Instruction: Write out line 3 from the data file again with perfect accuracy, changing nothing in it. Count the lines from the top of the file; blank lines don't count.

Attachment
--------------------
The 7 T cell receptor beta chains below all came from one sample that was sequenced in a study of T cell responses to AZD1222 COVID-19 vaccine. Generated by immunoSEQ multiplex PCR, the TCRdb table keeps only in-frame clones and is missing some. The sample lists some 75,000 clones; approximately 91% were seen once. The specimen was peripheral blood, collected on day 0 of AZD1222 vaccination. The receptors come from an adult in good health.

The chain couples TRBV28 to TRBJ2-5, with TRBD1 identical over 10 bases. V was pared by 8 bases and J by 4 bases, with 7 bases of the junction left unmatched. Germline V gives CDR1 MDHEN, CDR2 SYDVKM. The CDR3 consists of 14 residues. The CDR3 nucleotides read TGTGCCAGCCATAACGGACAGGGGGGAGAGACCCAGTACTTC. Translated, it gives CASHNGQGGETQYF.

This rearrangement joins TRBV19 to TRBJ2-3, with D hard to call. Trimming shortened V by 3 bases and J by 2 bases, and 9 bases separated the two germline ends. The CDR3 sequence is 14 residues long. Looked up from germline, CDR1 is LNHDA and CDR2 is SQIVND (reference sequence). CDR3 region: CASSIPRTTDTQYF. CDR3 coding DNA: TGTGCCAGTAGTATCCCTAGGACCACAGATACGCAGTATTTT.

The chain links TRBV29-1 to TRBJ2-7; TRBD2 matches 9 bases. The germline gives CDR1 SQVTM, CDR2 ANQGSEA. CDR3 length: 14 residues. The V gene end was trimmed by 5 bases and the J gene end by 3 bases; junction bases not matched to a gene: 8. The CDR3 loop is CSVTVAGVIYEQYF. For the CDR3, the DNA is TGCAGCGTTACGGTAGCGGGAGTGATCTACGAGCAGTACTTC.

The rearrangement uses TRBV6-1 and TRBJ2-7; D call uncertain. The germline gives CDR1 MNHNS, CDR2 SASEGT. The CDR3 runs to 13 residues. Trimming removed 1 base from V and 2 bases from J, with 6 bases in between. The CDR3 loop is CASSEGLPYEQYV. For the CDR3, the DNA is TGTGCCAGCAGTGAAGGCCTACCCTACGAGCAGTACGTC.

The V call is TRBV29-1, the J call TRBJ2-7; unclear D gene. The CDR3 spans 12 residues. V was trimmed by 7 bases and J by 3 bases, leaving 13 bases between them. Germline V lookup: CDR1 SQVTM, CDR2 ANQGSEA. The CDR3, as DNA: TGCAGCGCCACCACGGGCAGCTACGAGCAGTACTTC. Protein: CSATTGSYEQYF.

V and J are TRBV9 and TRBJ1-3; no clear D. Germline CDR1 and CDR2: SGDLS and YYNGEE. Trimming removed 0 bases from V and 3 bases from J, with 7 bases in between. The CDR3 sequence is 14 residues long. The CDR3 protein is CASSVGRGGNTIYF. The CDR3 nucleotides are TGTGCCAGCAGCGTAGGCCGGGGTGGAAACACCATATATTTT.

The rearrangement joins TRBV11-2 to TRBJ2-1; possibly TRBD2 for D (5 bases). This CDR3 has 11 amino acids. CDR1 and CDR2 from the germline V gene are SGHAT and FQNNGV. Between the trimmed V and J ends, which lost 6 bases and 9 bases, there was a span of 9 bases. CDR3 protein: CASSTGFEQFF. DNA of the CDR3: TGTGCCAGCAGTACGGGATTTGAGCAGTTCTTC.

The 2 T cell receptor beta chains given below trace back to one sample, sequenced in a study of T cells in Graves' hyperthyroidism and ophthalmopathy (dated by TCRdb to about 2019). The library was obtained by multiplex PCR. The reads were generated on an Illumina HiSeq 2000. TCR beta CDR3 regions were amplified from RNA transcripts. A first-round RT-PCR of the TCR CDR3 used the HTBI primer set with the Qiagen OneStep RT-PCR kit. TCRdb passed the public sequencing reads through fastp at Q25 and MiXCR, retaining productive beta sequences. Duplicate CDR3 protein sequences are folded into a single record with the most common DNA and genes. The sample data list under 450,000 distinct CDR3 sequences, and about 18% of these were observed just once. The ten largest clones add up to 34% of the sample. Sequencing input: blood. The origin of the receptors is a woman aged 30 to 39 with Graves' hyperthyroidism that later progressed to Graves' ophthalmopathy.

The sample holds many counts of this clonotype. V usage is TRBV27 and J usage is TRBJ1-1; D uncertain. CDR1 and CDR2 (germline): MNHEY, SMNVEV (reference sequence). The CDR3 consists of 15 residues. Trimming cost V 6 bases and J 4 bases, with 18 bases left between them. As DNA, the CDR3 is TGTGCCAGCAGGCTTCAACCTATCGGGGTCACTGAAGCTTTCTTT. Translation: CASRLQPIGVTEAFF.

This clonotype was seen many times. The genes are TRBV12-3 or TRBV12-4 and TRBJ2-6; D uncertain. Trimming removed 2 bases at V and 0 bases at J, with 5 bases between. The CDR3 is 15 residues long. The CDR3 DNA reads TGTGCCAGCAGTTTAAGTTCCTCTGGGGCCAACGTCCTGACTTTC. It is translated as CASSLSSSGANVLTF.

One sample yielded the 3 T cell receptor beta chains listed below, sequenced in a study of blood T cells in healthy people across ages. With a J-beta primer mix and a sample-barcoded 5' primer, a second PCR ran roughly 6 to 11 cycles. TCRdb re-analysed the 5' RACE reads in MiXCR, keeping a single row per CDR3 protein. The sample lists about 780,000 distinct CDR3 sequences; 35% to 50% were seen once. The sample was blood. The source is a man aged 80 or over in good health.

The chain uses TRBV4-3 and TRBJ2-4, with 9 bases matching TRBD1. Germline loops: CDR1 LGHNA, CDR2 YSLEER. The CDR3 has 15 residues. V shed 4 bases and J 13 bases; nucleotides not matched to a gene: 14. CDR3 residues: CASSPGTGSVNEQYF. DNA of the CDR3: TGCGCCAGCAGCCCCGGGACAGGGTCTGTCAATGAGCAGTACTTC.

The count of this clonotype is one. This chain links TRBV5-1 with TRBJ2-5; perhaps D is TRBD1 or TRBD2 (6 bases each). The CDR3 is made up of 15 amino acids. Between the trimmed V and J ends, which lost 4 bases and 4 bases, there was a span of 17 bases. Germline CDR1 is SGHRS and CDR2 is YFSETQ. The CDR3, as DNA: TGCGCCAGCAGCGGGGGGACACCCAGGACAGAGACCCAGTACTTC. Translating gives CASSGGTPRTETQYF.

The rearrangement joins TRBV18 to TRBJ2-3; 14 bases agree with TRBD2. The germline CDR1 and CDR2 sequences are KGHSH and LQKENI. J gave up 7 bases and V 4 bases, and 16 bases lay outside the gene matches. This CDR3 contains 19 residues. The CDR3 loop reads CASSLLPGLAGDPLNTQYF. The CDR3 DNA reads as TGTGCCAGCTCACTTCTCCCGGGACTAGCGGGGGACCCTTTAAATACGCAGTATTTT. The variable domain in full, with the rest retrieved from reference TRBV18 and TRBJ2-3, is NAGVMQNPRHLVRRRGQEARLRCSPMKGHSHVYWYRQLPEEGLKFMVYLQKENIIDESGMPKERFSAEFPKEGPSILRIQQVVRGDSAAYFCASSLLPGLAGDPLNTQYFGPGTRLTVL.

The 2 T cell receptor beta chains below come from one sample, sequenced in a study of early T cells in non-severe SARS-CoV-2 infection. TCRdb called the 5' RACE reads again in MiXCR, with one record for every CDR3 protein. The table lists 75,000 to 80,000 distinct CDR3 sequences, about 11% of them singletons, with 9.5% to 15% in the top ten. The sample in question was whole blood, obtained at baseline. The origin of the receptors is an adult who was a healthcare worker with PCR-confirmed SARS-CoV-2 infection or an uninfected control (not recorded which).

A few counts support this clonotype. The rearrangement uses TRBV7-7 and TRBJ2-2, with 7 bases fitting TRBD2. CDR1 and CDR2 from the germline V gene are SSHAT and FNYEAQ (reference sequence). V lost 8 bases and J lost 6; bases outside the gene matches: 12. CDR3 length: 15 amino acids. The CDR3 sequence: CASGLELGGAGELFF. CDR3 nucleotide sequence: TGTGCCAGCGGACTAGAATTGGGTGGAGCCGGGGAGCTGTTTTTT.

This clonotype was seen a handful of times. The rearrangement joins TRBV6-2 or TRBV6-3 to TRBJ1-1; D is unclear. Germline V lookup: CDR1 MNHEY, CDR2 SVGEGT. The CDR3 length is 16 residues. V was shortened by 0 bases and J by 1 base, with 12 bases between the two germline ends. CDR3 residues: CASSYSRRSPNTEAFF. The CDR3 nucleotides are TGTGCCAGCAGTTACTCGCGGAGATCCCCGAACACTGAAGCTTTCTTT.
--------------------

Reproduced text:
This rearrangement joins TRBV19 to TRBJ2-3, with D hard to call. Trimming shortened V by 3 bases and J by 2 bases, and 9 bases separated the two germline ends. The CDR3 sequence is 14 residues long. Looked up from germline, CDR1 is LNHDA and CDR2 is SQIVND (reference sequence). CDR3 region: CASSIPRTTDTQYF. CDR3 coding DNA: TGTGCCAGTAGTATCCCTAGGACCACAGATACGCAGTATTTT.